Foster: Political science at academies

Nullius in Verba: The Royal Society and Climate Change, by Andrew Montford, is important to Canada not merely because of the continued threat of climate alarmism, but because the Royal Society of Canada has twice attached its name to intensely political statements from its British counterpart.”

Peter Foster writes at the National Post:

When Lord Robert May – a distinguished British population biologist – told a journalist: “I am the president of the Royal Society, and I am telling you the debate on climate change is over,” he was risking the reputation of the venerable institution he headed.

Presidents of national science academies are not meant to engage in ex cathedra statements, but to promote objective research. However, according to a devastating report this week from the Global Warming Policy Foundation, the Royal Society – former home to Newton and Darwin – has adopted a stance of intolerant infallibility over climate science and, even less appropriately, over policy…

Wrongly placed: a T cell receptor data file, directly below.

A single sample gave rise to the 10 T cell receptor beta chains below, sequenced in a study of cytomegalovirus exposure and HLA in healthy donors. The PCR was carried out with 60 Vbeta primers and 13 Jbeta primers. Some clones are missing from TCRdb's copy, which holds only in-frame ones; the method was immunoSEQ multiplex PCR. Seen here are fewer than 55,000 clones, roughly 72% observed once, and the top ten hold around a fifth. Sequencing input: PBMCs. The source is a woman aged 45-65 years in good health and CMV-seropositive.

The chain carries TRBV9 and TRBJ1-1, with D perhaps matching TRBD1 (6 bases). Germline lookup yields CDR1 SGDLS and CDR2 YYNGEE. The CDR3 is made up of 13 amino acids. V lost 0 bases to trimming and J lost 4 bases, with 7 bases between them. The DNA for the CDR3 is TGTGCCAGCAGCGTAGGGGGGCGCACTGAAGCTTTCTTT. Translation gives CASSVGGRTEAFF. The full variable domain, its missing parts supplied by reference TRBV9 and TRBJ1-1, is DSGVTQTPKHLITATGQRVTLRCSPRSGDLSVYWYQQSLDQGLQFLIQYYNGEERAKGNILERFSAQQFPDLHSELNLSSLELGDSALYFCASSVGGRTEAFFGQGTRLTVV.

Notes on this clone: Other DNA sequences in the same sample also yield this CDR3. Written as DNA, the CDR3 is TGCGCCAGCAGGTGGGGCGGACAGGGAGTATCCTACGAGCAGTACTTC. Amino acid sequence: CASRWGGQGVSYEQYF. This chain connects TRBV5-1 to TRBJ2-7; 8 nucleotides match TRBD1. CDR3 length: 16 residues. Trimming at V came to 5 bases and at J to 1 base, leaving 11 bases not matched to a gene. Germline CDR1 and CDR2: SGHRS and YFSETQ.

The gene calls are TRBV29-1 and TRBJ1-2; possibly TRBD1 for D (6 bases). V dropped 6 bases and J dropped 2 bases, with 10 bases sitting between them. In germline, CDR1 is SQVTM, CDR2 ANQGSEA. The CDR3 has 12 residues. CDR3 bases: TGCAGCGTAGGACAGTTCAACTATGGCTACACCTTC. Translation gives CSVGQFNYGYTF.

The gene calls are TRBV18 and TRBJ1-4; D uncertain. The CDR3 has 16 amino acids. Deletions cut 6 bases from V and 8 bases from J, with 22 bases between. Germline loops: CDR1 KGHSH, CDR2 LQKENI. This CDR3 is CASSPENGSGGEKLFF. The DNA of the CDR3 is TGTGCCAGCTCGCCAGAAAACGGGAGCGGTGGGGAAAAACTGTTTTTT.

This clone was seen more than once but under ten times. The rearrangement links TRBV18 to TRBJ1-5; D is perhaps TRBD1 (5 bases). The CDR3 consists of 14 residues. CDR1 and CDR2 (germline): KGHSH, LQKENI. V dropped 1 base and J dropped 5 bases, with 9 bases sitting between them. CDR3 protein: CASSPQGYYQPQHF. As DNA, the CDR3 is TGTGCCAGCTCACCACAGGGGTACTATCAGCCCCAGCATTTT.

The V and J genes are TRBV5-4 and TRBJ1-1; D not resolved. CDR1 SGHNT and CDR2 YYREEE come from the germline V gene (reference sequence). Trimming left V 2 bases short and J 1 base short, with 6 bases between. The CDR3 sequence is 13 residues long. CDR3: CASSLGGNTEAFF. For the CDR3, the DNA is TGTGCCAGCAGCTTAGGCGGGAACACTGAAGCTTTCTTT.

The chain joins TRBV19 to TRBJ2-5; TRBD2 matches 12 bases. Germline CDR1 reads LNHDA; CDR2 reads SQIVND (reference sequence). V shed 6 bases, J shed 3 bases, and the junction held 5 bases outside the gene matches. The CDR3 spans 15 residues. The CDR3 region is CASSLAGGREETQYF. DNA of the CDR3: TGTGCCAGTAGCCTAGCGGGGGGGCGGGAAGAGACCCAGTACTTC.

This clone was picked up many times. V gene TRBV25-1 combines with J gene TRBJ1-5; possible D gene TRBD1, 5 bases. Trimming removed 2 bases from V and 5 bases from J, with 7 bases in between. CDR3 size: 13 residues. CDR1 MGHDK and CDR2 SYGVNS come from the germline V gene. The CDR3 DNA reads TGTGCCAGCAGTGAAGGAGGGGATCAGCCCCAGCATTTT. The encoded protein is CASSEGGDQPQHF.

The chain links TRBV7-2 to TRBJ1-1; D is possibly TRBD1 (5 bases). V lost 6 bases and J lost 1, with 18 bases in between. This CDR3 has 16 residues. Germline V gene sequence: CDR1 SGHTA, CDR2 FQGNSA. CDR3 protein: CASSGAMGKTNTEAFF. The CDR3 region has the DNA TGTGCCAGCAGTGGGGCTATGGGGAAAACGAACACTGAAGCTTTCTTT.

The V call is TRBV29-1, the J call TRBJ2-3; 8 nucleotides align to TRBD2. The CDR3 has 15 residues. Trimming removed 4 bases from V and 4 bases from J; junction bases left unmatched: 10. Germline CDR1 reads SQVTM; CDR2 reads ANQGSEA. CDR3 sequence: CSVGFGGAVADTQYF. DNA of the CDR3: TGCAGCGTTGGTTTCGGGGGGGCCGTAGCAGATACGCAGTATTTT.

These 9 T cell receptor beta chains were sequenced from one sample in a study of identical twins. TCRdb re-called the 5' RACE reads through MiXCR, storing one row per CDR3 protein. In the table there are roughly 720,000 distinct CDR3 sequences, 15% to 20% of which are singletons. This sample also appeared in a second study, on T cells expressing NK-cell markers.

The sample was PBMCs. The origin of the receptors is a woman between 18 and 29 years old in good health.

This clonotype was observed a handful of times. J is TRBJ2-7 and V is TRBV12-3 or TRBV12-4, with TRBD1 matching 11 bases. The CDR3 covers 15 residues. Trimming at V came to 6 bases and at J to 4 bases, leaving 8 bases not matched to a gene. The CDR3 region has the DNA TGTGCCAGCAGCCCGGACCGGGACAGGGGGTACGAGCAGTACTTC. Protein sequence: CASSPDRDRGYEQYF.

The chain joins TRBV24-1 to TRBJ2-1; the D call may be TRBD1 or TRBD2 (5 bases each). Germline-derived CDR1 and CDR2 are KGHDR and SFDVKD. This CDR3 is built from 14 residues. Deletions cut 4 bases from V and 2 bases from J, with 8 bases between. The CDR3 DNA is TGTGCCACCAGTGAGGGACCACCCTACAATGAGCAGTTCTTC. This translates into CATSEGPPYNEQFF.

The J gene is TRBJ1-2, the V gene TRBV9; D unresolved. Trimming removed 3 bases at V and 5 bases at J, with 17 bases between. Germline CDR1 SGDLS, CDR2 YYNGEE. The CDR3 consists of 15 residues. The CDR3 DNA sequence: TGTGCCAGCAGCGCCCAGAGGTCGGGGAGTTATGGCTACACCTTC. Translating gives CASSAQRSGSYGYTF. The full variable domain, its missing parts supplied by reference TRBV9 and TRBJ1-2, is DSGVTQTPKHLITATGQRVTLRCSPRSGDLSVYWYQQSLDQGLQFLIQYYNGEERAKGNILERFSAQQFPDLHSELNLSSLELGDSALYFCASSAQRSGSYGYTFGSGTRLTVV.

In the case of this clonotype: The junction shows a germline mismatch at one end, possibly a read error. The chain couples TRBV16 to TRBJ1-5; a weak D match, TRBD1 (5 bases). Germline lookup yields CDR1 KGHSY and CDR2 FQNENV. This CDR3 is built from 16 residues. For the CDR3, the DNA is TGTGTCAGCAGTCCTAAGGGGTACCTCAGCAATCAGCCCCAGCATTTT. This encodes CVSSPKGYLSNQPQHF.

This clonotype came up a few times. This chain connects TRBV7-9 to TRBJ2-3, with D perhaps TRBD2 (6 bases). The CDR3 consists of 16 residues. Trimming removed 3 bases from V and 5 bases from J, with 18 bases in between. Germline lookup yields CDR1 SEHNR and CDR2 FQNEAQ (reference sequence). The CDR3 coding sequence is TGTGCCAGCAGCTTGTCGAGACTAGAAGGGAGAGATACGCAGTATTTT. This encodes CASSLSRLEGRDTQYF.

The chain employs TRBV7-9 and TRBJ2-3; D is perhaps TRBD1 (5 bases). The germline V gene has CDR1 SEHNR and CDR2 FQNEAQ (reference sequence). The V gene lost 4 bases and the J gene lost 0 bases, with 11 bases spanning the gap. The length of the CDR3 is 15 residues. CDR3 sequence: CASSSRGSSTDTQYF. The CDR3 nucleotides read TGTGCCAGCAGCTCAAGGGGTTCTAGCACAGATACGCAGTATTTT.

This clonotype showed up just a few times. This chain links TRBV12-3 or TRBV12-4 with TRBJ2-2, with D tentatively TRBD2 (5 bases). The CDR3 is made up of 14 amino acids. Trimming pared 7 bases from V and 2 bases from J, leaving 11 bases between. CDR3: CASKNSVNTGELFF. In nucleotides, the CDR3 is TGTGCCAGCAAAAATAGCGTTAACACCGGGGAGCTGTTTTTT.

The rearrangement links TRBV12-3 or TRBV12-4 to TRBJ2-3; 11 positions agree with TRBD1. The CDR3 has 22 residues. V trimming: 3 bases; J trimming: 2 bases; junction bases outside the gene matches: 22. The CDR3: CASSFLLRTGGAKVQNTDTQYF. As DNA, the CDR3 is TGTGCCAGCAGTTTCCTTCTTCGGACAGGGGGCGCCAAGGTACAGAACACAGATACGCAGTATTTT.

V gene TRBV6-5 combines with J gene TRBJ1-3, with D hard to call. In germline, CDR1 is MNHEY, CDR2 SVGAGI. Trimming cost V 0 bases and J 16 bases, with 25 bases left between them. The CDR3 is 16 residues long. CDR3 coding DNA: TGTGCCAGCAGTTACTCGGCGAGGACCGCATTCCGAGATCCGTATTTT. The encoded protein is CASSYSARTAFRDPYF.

Read the entire commentary.

One thought on “Foster: Political science at academies”

  1. Thanks for the multiple posts commenting on the Royal Society. It’s incredibly important. Although it is admirable for government to inform itself of science, there is no science when its purpose is to inform government. That is complete scientific corruption with a dangerous link to power.

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